In Part II. will be found, in alphabetical order, as full an account of the places mentioned in Scripture as the limits of our work would admit; and, in addition to the geographical description, such events in their history have been given, as were thought necessary to a more full and complete understanding of the sacred volume.

The engravings which are given in the work, of ancient coins, medals, and sculptures, we consider of great importance in confirmation of many passages in Scripture history. These will be found a source of information almost wholly new, but capable of the greatest services. They are the oldest, most genuine, and often the most extensive memoranda extant; and may generally be relied on as having been composed while events were fresh, and having suffered nothing by the errors of transcription, to which all written records are liable, while these unimpeachable witnesses have been preserved to us unchanged, notwithstanding the lapse of nearly two thousand years.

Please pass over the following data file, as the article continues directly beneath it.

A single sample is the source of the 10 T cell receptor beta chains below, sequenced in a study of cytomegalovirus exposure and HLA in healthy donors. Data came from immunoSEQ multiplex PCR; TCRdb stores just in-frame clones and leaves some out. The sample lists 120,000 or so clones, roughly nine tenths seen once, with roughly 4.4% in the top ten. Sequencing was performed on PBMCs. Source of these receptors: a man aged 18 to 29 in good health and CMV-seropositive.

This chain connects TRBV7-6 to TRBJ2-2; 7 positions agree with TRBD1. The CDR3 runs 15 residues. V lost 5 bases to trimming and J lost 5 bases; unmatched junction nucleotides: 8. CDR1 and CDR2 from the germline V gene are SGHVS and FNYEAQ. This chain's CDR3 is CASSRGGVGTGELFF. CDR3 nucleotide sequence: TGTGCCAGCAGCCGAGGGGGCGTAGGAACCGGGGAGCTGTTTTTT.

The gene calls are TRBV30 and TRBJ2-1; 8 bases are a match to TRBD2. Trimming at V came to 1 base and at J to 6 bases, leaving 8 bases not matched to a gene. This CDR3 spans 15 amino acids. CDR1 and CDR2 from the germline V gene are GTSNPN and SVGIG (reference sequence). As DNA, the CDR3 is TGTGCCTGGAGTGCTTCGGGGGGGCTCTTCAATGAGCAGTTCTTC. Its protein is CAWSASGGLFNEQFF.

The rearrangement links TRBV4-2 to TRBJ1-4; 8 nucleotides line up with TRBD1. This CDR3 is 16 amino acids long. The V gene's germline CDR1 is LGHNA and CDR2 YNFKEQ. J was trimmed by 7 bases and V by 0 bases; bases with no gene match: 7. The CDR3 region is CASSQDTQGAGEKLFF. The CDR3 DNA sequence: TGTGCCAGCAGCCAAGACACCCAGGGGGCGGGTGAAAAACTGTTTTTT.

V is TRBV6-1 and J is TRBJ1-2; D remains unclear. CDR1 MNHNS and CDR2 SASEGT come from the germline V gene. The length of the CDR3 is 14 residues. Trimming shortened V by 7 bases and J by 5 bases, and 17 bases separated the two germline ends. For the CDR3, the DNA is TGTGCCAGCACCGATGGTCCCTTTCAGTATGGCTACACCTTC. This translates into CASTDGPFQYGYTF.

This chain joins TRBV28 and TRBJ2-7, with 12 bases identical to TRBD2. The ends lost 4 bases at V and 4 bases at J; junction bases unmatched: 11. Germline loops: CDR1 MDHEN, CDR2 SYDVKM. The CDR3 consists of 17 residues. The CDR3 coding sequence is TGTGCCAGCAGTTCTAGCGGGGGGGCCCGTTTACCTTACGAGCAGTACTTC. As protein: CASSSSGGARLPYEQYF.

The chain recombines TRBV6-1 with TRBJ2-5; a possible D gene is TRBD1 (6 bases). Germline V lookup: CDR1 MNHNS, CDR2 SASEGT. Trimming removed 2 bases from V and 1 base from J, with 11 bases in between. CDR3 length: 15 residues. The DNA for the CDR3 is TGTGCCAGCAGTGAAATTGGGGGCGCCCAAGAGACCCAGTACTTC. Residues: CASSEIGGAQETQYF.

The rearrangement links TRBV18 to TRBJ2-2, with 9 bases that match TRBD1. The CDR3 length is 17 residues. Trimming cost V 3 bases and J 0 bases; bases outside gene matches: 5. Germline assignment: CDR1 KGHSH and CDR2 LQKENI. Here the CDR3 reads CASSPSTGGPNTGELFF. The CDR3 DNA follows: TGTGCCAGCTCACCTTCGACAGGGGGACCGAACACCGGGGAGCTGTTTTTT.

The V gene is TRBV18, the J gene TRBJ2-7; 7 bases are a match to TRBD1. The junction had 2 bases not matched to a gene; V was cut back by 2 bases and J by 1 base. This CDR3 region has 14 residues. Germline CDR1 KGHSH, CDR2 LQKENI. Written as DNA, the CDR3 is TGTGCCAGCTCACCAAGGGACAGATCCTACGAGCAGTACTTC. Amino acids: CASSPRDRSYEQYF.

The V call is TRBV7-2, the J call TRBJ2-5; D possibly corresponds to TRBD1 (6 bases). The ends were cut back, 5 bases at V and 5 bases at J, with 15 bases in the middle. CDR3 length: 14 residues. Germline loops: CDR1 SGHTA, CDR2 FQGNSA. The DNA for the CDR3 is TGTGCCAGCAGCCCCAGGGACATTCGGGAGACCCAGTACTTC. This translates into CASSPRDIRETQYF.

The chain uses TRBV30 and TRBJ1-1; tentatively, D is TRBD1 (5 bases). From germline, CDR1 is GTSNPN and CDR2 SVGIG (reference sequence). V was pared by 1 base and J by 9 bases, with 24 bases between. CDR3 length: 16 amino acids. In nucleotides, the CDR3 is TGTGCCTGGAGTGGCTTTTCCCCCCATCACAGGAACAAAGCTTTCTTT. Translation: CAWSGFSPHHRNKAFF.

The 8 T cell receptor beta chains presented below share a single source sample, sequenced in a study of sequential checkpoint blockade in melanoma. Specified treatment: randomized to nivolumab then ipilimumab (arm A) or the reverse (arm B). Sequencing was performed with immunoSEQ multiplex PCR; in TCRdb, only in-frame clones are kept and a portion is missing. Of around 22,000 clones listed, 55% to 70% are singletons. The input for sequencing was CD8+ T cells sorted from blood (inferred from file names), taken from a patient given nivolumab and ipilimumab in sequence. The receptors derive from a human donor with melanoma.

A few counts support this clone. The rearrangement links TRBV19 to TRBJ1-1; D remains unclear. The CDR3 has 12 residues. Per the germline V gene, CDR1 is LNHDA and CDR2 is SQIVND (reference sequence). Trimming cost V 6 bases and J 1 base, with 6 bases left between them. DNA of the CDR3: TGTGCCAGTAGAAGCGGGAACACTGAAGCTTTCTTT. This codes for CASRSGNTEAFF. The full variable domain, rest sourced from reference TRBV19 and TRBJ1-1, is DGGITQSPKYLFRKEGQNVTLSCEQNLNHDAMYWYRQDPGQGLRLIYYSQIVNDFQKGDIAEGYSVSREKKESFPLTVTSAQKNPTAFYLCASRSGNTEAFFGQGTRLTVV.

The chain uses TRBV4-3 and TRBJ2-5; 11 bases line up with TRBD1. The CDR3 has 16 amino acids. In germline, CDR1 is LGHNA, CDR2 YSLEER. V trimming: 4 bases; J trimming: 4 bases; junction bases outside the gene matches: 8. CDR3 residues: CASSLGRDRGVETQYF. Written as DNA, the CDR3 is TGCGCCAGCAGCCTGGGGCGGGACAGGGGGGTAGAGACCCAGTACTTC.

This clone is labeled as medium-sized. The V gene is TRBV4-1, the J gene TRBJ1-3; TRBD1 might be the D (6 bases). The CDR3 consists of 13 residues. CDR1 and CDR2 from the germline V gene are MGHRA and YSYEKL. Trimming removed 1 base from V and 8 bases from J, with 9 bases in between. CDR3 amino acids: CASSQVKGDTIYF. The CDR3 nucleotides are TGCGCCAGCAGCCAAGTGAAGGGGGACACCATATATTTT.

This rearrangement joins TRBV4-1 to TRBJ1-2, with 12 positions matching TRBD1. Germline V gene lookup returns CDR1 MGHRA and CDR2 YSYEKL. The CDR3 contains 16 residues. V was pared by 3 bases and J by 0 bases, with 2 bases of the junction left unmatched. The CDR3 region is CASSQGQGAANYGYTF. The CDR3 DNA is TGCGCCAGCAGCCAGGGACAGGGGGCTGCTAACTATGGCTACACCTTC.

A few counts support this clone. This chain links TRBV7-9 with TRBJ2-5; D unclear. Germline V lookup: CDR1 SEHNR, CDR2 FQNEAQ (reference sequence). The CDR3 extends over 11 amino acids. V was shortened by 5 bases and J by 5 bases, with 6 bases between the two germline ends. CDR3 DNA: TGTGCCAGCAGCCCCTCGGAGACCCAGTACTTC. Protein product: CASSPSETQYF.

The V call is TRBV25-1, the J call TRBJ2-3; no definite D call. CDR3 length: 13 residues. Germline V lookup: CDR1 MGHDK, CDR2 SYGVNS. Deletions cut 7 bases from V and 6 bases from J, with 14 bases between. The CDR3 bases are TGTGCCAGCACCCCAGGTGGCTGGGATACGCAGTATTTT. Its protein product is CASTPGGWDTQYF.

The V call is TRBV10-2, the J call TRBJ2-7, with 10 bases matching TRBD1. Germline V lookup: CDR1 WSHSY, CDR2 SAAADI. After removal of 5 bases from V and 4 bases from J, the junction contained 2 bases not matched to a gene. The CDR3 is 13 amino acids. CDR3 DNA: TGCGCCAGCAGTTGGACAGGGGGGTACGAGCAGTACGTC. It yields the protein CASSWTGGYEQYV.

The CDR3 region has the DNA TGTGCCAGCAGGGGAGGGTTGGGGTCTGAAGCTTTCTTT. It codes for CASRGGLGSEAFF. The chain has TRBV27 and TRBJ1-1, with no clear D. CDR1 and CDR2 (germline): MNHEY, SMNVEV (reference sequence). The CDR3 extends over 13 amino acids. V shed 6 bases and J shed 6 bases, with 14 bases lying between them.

Some may not immediately perceive the force and cogency of the proofs afforded by these medallic illustrations, from the want of proper examination, or understanding of the subject. But when they find the “goddess of the Sidonians” of Scripture, represented on the medals of Sidon; and the Ashtaroth of the Scriptures, who was doubtless the Astarte or Venus of the Greeks, on those of many towns in the Holy Land, they will find that by these antiquities they will obtain more correct notions of the deities of the ancient nations, and the objects of their worship. We find also Anammelech, “ the king of clouds” of the Sepharvaites in Persia; also the most undeniable proof of the propriety of Daniel's representation of the kingdoms of Persia and Macedonia, by the figures of a ram and a single-horned goat, which were actually the national symbols of those kingdoms. Many others will be found of equal importance, and it is confidently believed that those who will give the subject due attention, will perceive the force of these illustrations, and acknowledge their value. If the reader find in the goat of Macedonia, or the ram of Persia, that determinate illustration of the prophecies of Daniel, which he never before received ; if he perceive in the medals of Jerusalem a proof of the idolatry practised in the holy places, the history of its destruction by Titus, and the fulfilment of our Saviour's prophecies concerning it, fully confirmed, he will doubtless acknowledge that these proofs have their advantages, and that an acquaintance with them is proper for those who understand the duty of being able to support, by a ready answer, the hope that is in them.